“I had just buried a home, a business and finally a child,” Erin Badgley writes, when a kindred spirit named Stole My Hart entered her life and lived up to her name.
I put my hand through the bars of her stall door to stroke her face. She was finished with her grain and already beginning to become agitated and restless, ready to be free of her confinement.
I can relate to her in that way. The need to move without the worry of walls and bars afraid of the barriers and ties that restrict our freedom. I stood there a moment and thought about how long our lives had intertwined. She came into my life as I was desperately trying to rebuild and reclaim it. So was she.
Hart had been saved at the last minute; she had been starving while feeding the parasites that ravaged her small body. It was when she was cleared to start life over again as I was desperately wrestling a life from one that was grasping and devouring my world that we met. I had just buried a home, a business and finally a child.
My husband and I were angry; both of us were using the last of our energy to snatch back everything that had ever been stolen from us. We worked for a new home and we were filling it with as much life as we could. Somehow we thought his gift of a horse while I held another son in my arms would fill the void ripped out of our hearts and lives. Our binge continued, gobbling up life at a feverish pace, no matter how toxic it was and how ill we made ourselves with it.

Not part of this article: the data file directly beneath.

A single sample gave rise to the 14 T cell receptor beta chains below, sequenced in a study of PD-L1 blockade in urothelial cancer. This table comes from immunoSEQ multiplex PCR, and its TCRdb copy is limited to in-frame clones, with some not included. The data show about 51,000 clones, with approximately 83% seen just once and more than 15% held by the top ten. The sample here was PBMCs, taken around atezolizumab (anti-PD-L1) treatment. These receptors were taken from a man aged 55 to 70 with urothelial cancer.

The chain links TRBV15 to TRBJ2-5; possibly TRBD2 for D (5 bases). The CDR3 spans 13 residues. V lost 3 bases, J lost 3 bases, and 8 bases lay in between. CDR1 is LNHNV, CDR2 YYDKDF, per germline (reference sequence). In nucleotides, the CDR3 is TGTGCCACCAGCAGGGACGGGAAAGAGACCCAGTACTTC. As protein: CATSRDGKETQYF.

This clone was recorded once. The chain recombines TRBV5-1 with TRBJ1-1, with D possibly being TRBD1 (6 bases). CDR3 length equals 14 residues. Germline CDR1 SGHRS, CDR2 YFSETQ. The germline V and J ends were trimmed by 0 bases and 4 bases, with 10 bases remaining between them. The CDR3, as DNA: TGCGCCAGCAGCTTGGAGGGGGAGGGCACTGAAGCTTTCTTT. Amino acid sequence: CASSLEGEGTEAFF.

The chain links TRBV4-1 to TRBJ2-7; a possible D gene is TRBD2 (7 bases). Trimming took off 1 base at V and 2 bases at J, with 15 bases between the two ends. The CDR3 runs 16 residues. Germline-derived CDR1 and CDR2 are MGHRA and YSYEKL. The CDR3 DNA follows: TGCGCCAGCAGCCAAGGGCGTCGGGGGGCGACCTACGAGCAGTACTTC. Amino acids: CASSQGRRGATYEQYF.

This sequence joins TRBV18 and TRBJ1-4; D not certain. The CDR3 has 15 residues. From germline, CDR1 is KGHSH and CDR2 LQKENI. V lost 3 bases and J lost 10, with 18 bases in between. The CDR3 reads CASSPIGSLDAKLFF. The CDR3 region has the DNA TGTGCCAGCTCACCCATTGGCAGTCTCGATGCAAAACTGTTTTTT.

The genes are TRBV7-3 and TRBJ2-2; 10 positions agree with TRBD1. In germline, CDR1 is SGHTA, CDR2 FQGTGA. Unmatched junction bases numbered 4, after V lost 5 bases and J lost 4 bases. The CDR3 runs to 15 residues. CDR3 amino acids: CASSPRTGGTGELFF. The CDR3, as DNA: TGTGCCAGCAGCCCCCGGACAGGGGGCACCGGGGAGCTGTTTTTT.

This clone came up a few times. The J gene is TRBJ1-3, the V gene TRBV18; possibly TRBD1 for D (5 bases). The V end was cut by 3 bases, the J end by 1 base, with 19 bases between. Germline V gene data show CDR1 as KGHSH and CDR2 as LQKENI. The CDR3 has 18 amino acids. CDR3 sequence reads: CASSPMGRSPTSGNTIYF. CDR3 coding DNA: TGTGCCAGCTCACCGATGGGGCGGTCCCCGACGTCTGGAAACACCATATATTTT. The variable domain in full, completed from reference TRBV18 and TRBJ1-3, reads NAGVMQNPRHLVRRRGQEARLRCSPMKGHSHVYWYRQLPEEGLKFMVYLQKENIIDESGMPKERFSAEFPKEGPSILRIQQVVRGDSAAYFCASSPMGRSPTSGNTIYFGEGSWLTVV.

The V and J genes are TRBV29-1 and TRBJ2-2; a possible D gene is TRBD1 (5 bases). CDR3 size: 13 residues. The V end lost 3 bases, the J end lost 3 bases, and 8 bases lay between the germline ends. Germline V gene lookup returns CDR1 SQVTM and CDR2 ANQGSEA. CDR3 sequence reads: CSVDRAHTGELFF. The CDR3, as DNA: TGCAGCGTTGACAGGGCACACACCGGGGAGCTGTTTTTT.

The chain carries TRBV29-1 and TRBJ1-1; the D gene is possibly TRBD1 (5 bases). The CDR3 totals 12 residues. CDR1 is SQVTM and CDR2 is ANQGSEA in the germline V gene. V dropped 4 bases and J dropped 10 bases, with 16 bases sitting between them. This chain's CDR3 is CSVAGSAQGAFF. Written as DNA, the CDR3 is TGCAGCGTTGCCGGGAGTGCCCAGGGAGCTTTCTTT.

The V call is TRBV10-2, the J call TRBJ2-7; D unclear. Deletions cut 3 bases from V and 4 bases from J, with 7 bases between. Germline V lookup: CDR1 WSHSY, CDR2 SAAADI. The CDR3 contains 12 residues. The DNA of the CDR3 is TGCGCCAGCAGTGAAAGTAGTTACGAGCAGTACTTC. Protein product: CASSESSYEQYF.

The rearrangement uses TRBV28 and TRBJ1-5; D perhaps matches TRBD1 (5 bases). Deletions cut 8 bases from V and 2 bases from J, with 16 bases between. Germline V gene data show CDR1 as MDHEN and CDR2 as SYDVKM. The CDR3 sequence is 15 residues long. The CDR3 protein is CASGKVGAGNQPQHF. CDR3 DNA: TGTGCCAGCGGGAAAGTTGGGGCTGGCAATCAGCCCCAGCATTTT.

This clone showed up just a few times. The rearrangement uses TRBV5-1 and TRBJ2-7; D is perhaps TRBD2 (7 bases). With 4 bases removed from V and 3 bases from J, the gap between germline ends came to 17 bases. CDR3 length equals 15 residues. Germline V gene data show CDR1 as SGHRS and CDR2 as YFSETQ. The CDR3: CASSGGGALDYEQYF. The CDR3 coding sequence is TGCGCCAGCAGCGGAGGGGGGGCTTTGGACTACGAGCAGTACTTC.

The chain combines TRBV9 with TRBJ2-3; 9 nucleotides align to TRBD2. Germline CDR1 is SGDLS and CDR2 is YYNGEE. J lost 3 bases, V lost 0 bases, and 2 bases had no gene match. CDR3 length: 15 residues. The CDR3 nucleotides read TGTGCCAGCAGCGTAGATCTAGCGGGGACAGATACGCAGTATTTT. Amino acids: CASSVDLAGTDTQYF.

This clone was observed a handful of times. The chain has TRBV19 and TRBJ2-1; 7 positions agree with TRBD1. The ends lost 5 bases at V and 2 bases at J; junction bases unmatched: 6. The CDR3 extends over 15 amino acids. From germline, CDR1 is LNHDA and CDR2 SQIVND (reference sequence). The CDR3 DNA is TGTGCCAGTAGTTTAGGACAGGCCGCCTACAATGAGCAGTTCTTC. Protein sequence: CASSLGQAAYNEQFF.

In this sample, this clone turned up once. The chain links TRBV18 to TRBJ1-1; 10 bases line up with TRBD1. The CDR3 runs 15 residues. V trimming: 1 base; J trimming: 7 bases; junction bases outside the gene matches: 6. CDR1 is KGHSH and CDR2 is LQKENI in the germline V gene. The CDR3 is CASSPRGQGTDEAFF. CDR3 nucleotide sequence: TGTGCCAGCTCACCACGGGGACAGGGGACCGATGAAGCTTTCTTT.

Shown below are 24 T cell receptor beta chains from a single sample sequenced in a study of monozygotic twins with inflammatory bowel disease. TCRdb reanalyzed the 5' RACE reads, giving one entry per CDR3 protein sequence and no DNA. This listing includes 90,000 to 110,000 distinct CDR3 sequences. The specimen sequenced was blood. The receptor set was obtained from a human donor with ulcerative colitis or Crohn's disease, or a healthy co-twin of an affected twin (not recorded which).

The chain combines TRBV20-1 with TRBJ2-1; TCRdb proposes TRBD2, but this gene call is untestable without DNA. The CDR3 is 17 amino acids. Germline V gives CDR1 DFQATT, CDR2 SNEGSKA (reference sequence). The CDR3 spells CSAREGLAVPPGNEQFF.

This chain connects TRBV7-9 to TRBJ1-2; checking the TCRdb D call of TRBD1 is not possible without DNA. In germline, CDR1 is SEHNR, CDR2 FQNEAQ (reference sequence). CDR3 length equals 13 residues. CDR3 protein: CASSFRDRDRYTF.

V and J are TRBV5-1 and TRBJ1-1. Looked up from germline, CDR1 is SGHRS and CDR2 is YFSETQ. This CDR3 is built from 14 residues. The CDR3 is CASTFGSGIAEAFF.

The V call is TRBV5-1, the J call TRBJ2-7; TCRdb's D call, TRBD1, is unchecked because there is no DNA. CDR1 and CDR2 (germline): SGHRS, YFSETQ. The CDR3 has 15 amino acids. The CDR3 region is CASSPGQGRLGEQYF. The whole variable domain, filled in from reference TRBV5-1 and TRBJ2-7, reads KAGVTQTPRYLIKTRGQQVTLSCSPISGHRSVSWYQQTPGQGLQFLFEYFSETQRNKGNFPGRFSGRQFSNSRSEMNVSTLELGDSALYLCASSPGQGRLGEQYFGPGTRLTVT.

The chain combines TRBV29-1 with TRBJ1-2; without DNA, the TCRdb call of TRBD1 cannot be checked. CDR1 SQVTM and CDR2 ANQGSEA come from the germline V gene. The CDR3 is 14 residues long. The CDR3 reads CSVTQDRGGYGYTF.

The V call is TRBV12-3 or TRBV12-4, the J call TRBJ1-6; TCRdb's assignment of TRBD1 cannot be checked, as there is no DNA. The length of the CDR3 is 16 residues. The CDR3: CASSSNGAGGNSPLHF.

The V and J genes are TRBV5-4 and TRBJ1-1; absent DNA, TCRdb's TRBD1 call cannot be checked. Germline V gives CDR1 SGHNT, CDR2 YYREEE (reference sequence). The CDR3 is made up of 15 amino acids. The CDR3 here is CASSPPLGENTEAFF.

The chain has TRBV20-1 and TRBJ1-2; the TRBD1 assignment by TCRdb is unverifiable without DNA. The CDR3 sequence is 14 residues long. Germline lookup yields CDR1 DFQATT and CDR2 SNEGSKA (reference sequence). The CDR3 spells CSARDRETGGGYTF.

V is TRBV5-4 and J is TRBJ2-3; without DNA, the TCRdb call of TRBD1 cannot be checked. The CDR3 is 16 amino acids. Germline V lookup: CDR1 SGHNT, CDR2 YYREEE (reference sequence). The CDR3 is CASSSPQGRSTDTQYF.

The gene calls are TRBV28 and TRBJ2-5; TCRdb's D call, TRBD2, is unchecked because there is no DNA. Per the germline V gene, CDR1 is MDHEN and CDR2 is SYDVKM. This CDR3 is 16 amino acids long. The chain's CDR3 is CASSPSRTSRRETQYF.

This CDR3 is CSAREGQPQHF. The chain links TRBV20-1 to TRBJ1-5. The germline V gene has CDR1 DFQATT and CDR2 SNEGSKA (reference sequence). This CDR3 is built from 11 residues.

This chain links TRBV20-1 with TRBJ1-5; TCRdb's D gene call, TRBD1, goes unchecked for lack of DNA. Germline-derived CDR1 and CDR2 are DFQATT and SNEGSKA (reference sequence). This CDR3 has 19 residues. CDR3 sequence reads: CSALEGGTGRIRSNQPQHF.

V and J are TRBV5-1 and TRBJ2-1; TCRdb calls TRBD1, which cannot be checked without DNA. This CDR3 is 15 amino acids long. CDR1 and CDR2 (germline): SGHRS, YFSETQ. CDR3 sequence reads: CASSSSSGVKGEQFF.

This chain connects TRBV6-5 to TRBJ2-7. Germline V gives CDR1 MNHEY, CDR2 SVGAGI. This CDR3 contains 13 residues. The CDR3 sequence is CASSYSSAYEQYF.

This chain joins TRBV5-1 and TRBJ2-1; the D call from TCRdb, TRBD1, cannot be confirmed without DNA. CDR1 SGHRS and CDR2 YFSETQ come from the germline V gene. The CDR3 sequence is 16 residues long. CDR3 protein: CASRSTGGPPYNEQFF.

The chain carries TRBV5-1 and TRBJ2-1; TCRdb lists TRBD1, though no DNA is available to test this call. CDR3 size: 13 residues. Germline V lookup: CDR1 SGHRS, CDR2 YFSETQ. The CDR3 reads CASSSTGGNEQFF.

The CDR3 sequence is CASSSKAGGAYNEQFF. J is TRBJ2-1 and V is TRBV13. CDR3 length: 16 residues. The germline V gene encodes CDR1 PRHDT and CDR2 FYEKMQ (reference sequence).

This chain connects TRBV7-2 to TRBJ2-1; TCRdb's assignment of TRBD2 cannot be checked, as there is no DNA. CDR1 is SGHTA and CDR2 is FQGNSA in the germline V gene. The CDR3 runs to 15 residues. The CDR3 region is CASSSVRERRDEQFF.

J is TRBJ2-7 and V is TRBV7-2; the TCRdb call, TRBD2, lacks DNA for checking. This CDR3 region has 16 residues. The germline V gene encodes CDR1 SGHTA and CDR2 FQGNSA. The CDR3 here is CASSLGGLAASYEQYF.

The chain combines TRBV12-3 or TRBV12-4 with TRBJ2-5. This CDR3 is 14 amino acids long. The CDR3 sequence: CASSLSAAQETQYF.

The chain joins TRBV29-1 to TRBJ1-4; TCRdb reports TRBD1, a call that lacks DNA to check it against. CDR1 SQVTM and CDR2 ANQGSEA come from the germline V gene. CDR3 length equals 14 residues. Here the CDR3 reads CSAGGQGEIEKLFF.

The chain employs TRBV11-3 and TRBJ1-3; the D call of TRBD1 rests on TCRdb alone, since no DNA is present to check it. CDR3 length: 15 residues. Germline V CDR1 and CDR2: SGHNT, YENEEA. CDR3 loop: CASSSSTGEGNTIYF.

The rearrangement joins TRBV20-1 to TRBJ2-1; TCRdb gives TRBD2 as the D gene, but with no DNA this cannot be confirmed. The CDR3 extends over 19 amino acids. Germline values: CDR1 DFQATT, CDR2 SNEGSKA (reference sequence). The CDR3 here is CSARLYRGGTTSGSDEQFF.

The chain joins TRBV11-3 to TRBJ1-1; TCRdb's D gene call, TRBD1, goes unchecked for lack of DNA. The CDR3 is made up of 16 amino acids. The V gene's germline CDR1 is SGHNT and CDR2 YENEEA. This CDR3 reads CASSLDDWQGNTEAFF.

She stole our hearts through it all. Every spring I would vow to begin her training and end her career as a lap dog. But he left, while grabbing at what he could gain, he found his true love and calling. I was so numb all I remember was begging my parents to take the horse for the summer. All I could think of was stopping the loss from my life. I couldn’t lose our horse on top of everything else.
So I began a life alone with my kids, but I had her to sooth me on the weekends when I took the kids to the farm.
My first child believed her father was right and followed him shortly after he sued me for the divorce. This Hart carried me into the woods to soothe my spirit. She still had not been trained, yet she carried me and my broken spirit when I asked. I was so broken at that point that I didn’t understand what a gift she offered to me.
A year later yet another home slipped through my fingers and I followed Hart back to my childhood home. Now we are both living on the family farm. So here we are, I am severed and forever broken, she dysfunctional and herd bound; both of us nervous for our space and afraid to lose our freedom.
I stood for another moment watching the equine mirror of myself before pulling back the latch of her stall door to set her free.
I wrote these thoughts seven years after my husband left me. Stole My Hart is now at a local barn that specializes in psychology based training and welcomes children to learn horsemanship and animal husbandry by volunteering to work. Three of my four children now volunteer with me to feed the horses and clean the stalls while Hart is leaving her lap dog career at the ripe old age of nine to begin working as the family horse.
Thank you for the chance to reflect on what is means to have a best friend in a horse.
Go Back on Track, and Go Riding!